Learn about cystic fibrosis, a genetic disorder that affects the lungs, pancreas, and other organs, and how to treat and live with this chronic disease.
CF is a rare genetic disease found in about 30,000 people in the U.S. If you have CF or are considering testing for it, knowing about the role of genetics in CF can help you make informed decisions about your health care.
If you or your child has just been diagnosed with cystic fibrosis, or your doctor has recommended testing for CF, you may have many questions.
Diagnosing CF is a multistep process. A complete diagnostic evaluation should include a newborn screening, a sweat chloride test, a genetic or carrier test, and a clinical evaluation at a CF Foundation-accredited care center.
Raising a child with cystic fibrosis can bring up many questions because CF affects many aspects of your child’s life. Here you’ll find resources to help you manage your child’s daily needs and find the best possible CF care.
Living with cystic fibrosis comes with many challenges, including medical, social, and financial. By learning more about how you can manage your disease every day, you can ultimately help find a balance between your busy lifestyle and your CF care.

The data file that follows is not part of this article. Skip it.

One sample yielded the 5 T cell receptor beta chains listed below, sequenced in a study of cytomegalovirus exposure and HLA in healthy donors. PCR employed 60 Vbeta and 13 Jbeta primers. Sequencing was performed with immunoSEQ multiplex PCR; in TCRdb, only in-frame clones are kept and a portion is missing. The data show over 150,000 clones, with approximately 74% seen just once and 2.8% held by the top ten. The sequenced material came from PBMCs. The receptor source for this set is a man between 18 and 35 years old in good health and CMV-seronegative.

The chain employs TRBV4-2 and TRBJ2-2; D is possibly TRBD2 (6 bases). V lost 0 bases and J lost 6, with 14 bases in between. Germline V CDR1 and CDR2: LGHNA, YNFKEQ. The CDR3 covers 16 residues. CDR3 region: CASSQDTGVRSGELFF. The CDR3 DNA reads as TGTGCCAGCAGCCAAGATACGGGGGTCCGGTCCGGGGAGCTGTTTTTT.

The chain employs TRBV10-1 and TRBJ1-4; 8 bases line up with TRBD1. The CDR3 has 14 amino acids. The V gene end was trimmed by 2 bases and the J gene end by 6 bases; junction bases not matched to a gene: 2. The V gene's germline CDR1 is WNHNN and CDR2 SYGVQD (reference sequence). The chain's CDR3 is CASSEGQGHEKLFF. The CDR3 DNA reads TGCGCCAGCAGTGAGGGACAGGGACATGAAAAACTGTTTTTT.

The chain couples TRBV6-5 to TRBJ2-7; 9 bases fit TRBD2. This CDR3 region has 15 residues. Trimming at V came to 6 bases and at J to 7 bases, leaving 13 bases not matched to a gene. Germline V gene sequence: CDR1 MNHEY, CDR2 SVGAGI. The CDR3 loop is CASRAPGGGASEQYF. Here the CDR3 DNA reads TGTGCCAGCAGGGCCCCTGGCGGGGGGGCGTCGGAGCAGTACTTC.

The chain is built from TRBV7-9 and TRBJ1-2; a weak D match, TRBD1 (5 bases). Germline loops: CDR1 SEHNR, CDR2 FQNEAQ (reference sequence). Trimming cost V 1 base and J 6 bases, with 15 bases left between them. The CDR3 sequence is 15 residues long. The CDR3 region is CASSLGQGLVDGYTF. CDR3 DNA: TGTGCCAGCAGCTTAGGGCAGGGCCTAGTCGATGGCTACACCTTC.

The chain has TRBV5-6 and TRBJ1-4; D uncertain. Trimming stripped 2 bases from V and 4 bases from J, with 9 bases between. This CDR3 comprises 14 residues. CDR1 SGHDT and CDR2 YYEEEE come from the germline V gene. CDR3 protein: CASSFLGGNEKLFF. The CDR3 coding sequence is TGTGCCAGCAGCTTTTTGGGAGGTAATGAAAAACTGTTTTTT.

People with CF are living longer, healthier lives than ever before. As an adult with CF, you may reach key milestones you might not have considered. Planning for these life events requires careful thought as you make decisions that may impact your life.
People with cystic fibrosis are living longer and more fulfilling lives, thanks in part to specialized CF care and a range of treatment options.
Cystic Fibrosis Foundation-accredited care centers provide expert care and specialized disease management to people living with cystic fibrosis.
We provide funding for and accredit more than 120 care centers and 53 affiliate programs nationwide. The high quality of specialized care available throughout the care center network has led to the improved length and quality of life for people with CF.
The Cystic Fibrosis Foundation provides standard care guidelines based on the latest research, medical evidence, and consultation with experts on best practices.
As a clinician, you’re critical in helping people with CF maintain their quality of life. We’re committed to helping you partner with patients and their families by providing resources you can use to improve and continue to provide high-quality care.
As part of the Cystic Fibrosis Foundation's mission to help improve the lives of people living with cystic fibrosis, the PSDC initiative taps the CF community to inform key efforts to support the management of daily care.
Your cystic fibrosis care team includes a group of CF health care professionals who partner with you to provide specialized, comprehensive CF care.
Many cystic fibrosis patients and families face complicated issues related to getting the care they need. But CF Foundation Compass makes sure that no one has to do it alone.
For many people with cystic fibrosis, dealing with insurance is as much a part of living with the disease as nebulizers and vests. Many people with CF and their families face issues related to getting the care they need, but no one has to do it alone.